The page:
Q&A: Artist Paul Yore

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Published:  March 28, 2012
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Q&A: Artist Paul Yore

If you are going to be in Melbourne from 14 April to 27 April then it’s compulsory that you visit artist Paul Yore in the Atrium at Federation Square. As part of WeAustralians.org‘s debut exhibition, Manifestations of Now (MoNow), Yore will be living in a geodesic cave ‘Playdough’s Cave’ for the duration of the festival.

Currently an artist in residence at Gertrude Contemporary, Yore is known for his bold use of colour and skill at repurposing throwaway items, resulting in playful, imaginative and fantastical installations. We spoke to him about what he’ll be doing for fourteen days in the cave, what the rest of the exhibition entails and whether his studio is as colourful as his artworks (his answer is interesting).

Happy Rainbow Mountain, 2012


We’ve been told that you’ll be living in a geodesic dome for the duration of the Manifestations of Now exhibition (that’s fourteen days!). Please tell us more
.
The geodesic dome carries various socio-historical associations, as stable or utopian. I want to activate the work as a habitat of sorts. Occupying space in this way engages directly with the conceptual underpinning of the work, to see it as ongoing and durational, rather than fixed and ‘finished’ at any given point.

The most interesting aspect over the duration of the show will be whether people interact and respond directly to the work by contributing to it in some way.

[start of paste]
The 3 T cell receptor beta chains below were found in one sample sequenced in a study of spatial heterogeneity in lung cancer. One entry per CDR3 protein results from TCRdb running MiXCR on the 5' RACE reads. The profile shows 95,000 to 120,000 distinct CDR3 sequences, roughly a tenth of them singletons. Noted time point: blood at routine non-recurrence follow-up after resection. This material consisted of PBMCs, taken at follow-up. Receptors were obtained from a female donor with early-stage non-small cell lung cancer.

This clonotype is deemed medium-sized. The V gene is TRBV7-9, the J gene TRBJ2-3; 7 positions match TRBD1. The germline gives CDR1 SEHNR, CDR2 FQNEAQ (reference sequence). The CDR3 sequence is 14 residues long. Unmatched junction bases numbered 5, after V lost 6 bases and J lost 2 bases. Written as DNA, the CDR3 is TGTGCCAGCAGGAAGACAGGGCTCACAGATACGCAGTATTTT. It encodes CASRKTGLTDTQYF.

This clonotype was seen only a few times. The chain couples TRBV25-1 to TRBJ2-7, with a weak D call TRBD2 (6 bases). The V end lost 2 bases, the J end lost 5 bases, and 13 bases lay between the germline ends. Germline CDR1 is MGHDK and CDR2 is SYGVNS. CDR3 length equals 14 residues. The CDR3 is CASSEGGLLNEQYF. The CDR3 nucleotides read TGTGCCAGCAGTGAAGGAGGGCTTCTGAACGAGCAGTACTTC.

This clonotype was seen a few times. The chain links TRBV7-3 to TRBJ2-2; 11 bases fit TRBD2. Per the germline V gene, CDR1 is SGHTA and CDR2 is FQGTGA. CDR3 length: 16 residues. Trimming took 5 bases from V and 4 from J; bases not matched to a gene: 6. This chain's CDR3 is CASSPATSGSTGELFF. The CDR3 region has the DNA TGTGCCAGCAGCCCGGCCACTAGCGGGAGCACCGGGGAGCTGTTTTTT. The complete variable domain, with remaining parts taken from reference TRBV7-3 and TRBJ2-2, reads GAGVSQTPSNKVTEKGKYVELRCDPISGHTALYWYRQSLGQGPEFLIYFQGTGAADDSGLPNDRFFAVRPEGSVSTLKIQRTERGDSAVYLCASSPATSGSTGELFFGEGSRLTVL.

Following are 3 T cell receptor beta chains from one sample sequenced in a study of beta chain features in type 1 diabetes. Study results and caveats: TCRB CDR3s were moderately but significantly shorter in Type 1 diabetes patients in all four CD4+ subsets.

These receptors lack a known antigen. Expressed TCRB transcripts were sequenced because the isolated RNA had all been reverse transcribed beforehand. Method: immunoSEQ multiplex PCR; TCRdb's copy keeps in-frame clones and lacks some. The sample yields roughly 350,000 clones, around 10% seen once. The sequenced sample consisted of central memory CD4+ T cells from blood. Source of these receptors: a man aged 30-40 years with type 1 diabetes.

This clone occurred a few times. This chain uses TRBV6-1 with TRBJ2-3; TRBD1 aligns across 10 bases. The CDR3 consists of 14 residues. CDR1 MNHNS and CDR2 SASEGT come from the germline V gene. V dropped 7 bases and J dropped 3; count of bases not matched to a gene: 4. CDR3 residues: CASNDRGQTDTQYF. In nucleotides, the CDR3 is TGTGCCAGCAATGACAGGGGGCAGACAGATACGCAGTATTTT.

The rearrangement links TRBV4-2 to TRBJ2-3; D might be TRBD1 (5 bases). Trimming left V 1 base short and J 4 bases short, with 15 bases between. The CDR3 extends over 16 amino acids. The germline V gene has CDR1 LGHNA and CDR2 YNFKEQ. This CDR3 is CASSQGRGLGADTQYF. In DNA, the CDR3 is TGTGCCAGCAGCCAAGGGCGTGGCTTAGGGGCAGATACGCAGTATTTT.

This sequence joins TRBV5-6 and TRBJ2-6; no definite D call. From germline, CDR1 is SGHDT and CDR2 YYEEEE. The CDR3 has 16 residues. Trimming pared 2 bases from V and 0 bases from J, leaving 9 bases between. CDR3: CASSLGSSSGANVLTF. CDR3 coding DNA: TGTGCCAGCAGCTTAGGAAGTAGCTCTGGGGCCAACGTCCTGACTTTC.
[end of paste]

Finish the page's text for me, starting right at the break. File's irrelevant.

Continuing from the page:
How did you get involved in Manifestations of Now and how does your project fit into the exhibition as a whole?
My involvement in the exhibition was a suggestion by fellow Manifestations of Now artist Roberta Rich. I see a relationship in our works, which deal in different ways with the tenuous construction of identity within Australian society. So the commencement of my project occurred through the desire to create something that could be solid and fluid, changeable and somewhat unpredictable to reflect these concerns.

Everything Is Fucked, 2010

Please tell us about your background – how did you get to where you are now?
I have been making things since my childhood, so art making is a natural activity for me to partake in. I painted in secondary school and then studied painting, as well as archaeology, anthropology and history at a tertiary level. I have exhibited in several group and solo exhibitions at various ARI’s and public spaces following my tertiary studies and am now currently working full-time as a studio artist on a residency at Gertrude Contemporary Artspaces.

You work across a range of different mediums – installations, painting, sculpture, sound, drawing and tapestry. How do you choose which medium to work in for each project? And do you have a preferred medium?
I don’t believe in limiting oneself. Being multi-disciplinary is a way to incorporate various disparate materials and methodologies into a single body of work. Tapestry-making currently is a process I am most engaged with. There’s a quite therapy about the process I find necessary.

Yore's studio space

Paul Yore's studio space

After seeing the vivid ‘The Big Rainbow Funhouse of Cosmic Brutality’ at Heide a couple of years ago, we’re imaging that your studio space is fluorescent and filled with glitter. Is it?
Well, I like to keep things pretty colourful – I have a lot of disco-lights and plastic flowers and Justin Bieber posters. Glitter is also very important; my life doesn’t feel real without it.

What are you looking at working on next?
I am working towards some other shows for the rest of the year, and always experimenting.

Manifestations of Now will be taking place from 11 April – 27 April at Federation Square in Melbourne. Paul Yore will be one of 18 contemporary Australian artists showcasing work which will inspire new ways of seeing contemporary Australia.

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